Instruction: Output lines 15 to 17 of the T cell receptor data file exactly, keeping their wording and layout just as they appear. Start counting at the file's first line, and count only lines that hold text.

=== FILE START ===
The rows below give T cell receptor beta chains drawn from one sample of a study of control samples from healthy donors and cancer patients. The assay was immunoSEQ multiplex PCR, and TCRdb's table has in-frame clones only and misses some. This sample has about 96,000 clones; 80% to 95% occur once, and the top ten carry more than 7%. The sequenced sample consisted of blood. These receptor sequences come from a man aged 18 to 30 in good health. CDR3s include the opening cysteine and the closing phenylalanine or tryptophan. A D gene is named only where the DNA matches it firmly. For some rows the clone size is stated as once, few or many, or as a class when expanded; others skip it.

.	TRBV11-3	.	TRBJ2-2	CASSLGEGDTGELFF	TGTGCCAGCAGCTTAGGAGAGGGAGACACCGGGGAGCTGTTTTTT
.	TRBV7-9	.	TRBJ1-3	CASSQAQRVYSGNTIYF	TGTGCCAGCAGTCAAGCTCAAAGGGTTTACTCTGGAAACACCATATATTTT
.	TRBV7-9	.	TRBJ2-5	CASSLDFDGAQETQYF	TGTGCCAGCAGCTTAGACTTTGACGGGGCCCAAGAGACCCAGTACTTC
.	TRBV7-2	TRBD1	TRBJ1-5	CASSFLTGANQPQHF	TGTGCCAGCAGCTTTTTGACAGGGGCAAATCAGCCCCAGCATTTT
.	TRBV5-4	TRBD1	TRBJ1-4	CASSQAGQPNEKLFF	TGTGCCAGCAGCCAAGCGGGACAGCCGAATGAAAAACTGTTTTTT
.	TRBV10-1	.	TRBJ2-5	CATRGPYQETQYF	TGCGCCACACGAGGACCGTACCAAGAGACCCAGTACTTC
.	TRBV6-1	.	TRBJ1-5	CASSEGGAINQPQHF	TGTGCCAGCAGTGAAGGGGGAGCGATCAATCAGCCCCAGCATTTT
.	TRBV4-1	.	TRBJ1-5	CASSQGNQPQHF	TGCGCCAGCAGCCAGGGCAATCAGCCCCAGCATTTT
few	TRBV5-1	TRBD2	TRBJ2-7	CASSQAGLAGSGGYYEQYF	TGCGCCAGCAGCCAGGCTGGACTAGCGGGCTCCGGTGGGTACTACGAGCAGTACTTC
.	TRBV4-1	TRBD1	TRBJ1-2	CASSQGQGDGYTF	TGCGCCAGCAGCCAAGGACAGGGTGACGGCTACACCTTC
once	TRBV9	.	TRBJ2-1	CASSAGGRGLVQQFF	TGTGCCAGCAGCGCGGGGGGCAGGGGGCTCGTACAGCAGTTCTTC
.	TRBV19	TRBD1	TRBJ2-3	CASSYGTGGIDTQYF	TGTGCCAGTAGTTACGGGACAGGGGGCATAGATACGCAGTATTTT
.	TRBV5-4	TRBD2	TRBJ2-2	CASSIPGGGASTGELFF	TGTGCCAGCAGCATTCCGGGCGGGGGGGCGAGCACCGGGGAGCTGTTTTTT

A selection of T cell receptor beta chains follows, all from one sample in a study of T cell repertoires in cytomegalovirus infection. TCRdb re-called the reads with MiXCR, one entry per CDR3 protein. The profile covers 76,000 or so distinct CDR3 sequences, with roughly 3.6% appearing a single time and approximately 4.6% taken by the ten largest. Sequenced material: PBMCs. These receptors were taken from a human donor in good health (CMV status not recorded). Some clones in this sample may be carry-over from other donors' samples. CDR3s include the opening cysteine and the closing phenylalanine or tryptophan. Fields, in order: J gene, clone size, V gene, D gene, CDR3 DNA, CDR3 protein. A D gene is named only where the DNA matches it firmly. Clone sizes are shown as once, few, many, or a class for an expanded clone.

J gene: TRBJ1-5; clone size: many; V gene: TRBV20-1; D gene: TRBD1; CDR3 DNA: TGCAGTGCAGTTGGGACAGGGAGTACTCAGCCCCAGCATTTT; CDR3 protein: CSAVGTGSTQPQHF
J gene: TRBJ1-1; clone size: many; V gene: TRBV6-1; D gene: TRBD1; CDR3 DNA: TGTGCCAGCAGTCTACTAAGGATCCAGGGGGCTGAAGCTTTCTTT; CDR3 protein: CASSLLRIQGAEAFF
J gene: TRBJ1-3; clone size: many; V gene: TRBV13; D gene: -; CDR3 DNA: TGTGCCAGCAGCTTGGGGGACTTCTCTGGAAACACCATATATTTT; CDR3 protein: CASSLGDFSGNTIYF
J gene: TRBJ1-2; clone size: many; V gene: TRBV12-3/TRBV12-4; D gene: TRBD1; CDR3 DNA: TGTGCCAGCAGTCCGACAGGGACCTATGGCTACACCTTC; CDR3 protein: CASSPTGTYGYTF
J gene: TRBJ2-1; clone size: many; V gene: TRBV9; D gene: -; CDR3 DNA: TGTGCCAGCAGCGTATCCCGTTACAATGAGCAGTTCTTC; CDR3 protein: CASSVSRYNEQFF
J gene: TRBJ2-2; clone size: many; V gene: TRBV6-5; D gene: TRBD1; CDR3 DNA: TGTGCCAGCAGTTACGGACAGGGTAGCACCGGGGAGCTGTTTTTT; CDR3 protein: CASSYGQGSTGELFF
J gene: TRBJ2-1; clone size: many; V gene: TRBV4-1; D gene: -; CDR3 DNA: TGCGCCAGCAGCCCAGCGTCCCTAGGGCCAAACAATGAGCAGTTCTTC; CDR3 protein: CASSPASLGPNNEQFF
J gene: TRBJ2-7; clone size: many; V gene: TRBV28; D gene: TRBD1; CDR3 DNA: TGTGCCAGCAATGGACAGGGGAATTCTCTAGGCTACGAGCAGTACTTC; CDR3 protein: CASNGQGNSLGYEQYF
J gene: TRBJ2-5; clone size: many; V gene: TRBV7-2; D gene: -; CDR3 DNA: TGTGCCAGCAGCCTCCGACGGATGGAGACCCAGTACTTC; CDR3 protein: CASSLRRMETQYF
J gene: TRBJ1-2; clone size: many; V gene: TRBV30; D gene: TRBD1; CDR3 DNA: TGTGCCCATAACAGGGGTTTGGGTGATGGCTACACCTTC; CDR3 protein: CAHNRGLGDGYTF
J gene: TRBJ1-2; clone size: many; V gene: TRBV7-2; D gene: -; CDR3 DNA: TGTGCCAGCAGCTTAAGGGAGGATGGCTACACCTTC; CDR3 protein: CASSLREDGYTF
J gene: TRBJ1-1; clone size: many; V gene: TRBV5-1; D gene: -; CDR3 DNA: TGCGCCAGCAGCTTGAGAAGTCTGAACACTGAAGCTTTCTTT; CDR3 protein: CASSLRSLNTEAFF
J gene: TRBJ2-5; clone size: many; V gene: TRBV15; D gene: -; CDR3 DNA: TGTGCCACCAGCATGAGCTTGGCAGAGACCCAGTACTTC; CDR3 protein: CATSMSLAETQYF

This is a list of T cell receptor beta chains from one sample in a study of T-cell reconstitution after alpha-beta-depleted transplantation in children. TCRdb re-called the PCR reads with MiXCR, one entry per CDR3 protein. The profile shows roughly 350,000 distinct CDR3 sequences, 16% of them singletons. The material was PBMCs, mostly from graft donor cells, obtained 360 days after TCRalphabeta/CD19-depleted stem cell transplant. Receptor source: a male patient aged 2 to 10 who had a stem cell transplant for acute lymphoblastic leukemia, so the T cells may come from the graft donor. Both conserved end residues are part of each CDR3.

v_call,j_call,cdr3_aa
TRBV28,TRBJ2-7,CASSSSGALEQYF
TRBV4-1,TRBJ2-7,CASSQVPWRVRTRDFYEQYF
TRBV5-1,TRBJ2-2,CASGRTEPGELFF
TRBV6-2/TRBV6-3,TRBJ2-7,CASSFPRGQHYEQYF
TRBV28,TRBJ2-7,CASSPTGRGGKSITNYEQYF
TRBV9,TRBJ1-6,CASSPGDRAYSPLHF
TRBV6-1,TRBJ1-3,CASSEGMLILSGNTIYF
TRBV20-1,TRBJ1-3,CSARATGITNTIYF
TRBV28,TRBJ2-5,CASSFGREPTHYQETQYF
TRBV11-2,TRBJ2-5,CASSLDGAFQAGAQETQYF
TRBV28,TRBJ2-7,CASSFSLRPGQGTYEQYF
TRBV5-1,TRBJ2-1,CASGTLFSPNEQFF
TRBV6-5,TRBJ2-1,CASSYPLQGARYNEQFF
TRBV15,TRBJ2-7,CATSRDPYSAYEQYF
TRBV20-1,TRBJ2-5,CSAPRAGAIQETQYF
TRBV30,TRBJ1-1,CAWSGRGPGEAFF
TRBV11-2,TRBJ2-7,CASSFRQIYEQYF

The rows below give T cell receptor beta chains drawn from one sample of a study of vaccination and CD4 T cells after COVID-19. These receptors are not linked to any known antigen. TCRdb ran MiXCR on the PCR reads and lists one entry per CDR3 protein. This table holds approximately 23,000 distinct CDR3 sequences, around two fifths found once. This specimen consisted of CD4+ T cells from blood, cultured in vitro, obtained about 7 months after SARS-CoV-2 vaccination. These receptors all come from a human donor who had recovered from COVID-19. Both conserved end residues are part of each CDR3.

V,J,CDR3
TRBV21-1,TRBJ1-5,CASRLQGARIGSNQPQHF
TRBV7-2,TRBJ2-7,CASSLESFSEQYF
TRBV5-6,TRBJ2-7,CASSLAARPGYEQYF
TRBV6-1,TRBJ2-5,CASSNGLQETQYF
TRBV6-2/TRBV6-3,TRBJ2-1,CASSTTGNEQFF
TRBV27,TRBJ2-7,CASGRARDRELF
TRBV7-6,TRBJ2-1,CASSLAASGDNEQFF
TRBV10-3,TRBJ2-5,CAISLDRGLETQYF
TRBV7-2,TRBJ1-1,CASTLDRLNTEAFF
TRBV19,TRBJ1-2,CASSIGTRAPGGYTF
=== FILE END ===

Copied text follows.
A selection of T cell receptor beta chains follows, all from one sample in a study of T cell repertoires in cytomegalovirus infection. TCRdb re-called the reads with MiXCR, one entry per CDR3 protein. The profile covers 76,000 or so distinct CDR3 sequences, with roughly 3.6% appearing a single time and approximately 4.6% taken by the ten largest. Sequenced material: PBMCs. These receptors were taken from a human donor in good health (CMV status not recorded). Some clones in this sample may be carry-over from other donors' samples. CDR3s include the opening cysteine and the closing phenylalanine or tryptophan. Fields, in order: J gene, clone size, V gene, D gene, CDR3 DNA, CDR3 protein. A D gene is named only where the DNA matches it firmly. Clone sizes are shown as once, few, many, or a class for an expanded clone.

J gene: TRBJ1-5; clone size: many; V gene: TRBV20-1; D gene: TRBD1; CDR3 DNA: TGCAGTGCAGTTGGGACAGGGAGTACTCAGCCCCAGCATTTT; CDR3 protein: CSAVGTGSTQPQHF
J gene: TRBJ1-1; clone size: many; V gene: TRBV6-1; D gene: TRBD1; CDR3 DNA: TGTGCCAGCAGTCTACTAAGGATCCAGGGGGCTGAAGCTTTCTTT; CDR3 protein: CASSLLRIQGAEAFF